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Identify the stakeholders who should be involved in the indicator selection process. The relevant stakeholders are likely to change depending on the stage of development of the innovation. At the very early stages, a small group of researchers may be the key stakeholders as research questions and interventions are discussed. At the other extreme, when an innovation has already been widely promoted, a broad set of stakeholders should participate, such as the end‐users (e.g., farmers), those who have promoted it (e.g., Extension workers), and other affected groups (e.g., private sector representatives, policy makers, chiefs, farmer cooperatives, etc.).
The following steps focus on an innovation at an intermediary stage where stakeholders may include an interdisciplinary group of researchers, Extension workers, and development professionals working together on research for development.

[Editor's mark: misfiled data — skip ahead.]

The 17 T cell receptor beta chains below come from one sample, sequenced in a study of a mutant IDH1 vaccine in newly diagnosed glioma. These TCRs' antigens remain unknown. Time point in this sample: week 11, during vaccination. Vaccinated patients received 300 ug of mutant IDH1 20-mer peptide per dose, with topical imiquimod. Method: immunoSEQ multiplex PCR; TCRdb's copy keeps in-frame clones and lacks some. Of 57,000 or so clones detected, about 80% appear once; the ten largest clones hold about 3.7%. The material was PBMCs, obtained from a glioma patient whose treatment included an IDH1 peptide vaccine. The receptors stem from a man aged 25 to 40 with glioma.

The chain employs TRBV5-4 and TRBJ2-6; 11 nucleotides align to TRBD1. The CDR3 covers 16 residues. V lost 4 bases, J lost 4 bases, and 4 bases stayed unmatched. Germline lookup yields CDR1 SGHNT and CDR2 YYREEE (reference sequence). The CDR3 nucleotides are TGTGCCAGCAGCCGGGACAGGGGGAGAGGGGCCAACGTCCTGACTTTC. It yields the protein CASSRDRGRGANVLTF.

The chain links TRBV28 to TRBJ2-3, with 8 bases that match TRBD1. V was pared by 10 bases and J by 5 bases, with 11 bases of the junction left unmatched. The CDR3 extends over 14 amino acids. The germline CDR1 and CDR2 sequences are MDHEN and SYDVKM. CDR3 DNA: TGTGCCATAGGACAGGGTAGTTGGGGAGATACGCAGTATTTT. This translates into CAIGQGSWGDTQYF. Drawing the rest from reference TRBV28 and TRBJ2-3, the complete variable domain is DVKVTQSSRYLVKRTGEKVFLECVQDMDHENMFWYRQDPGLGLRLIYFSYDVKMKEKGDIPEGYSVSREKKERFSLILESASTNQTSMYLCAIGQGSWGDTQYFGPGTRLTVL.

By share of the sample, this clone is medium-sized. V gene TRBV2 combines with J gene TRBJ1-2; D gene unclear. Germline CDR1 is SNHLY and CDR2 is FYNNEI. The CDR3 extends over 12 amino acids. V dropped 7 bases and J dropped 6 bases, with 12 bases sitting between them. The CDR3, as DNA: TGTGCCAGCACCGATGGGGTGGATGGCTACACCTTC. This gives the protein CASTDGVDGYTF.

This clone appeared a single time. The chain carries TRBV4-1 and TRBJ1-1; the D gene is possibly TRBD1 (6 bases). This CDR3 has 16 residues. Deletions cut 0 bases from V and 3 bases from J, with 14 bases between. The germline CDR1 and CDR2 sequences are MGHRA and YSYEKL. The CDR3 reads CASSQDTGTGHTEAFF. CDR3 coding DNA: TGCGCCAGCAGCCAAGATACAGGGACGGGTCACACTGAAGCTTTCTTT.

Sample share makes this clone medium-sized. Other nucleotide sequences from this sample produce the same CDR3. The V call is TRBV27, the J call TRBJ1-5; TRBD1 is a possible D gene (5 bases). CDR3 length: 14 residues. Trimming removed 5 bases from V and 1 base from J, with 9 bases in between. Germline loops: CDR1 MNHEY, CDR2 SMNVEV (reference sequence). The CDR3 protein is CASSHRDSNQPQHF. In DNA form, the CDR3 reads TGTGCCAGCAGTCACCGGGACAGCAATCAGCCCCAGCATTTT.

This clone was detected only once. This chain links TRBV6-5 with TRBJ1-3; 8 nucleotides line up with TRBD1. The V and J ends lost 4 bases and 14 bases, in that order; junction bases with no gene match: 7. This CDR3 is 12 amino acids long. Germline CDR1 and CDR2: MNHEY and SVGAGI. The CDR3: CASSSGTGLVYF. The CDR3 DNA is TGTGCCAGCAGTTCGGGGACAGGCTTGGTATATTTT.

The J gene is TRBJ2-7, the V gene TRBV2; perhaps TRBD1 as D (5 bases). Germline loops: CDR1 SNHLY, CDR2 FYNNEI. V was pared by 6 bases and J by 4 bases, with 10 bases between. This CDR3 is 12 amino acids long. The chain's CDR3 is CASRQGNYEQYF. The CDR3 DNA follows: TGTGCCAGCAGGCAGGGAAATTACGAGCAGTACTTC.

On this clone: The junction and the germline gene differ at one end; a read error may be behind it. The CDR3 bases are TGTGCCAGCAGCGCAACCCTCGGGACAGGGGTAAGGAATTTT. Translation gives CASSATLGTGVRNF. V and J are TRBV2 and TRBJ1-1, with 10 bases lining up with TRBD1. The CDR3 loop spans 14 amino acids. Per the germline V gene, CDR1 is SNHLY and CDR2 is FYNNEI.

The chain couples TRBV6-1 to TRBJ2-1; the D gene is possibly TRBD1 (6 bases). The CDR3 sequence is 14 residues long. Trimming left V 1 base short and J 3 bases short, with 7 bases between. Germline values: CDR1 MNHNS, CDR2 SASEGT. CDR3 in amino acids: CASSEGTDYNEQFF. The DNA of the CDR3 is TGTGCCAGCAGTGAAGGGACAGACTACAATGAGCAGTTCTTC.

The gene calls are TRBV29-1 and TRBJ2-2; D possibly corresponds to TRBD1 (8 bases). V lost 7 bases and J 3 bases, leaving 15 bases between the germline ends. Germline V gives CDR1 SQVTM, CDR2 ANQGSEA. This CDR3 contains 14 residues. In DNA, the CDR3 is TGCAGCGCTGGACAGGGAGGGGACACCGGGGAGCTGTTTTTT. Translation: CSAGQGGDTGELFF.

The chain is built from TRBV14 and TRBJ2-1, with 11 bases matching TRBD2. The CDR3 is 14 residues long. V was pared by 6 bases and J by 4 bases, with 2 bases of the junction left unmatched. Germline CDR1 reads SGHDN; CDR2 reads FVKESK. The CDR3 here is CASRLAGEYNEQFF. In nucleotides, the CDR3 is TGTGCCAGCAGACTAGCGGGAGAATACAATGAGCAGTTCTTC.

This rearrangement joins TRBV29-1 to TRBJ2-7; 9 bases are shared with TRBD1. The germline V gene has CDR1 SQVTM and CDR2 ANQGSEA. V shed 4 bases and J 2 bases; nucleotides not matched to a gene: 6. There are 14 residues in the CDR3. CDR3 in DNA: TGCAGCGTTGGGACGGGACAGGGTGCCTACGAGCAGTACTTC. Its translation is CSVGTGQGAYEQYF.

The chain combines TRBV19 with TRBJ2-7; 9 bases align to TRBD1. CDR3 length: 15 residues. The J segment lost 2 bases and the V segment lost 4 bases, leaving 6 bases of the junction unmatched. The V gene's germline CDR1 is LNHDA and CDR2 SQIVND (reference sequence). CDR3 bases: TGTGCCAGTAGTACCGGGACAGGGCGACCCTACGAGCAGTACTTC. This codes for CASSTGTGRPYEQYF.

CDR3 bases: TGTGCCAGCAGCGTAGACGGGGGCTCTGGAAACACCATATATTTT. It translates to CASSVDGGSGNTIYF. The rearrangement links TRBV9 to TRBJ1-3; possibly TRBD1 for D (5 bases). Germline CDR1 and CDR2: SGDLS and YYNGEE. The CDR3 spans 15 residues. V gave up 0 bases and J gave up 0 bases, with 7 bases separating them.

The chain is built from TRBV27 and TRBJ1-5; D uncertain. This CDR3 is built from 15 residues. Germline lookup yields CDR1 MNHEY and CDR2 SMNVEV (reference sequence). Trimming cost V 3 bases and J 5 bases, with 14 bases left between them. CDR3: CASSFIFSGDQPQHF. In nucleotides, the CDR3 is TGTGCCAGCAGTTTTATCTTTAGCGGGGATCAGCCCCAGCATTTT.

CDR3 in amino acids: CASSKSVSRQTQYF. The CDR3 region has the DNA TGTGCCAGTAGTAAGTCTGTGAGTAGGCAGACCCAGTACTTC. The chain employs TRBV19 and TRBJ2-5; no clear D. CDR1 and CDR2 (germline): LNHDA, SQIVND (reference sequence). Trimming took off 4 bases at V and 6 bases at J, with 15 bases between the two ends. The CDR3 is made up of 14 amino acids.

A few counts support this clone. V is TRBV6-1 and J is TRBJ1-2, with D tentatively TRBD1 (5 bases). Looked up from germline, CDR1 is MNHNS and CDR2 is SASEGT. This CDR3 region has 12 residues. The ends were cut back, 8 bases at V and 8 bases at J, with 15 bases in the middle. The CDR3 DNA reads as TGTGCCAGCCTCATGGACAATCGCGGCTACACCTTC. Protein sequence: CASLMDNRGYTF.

Engage stakeholders to understand priorities
Organize a meeting to engage the stakeholders in the process. Steps 1 through 4 can be accomplished at this meeting if time allows.
Introduce the sustainable intensification assessment framework, focusing on the “principles” or the five domains of sustainable intensification that underlie its theoretical framework.
Discuss what the domains entail and which indicators are considered in each domain. Ensure that individuals have a copy of the list of indicators per domain.
Ask stakeholders which components of SI are of primary concern to them and to those around them. Of all the goals embedded within sustainable intensification, which ones are of highest priority for them?
Develop objectives and hypotheses regarding the effects of an innovation
At the meeting, discuss the goals, main objectives, and sub‐objectives of the innovation or project to the stakeholders.
Develop hypotheses about how the innovation would relate to the objectives and sub‐objectives across the five domains.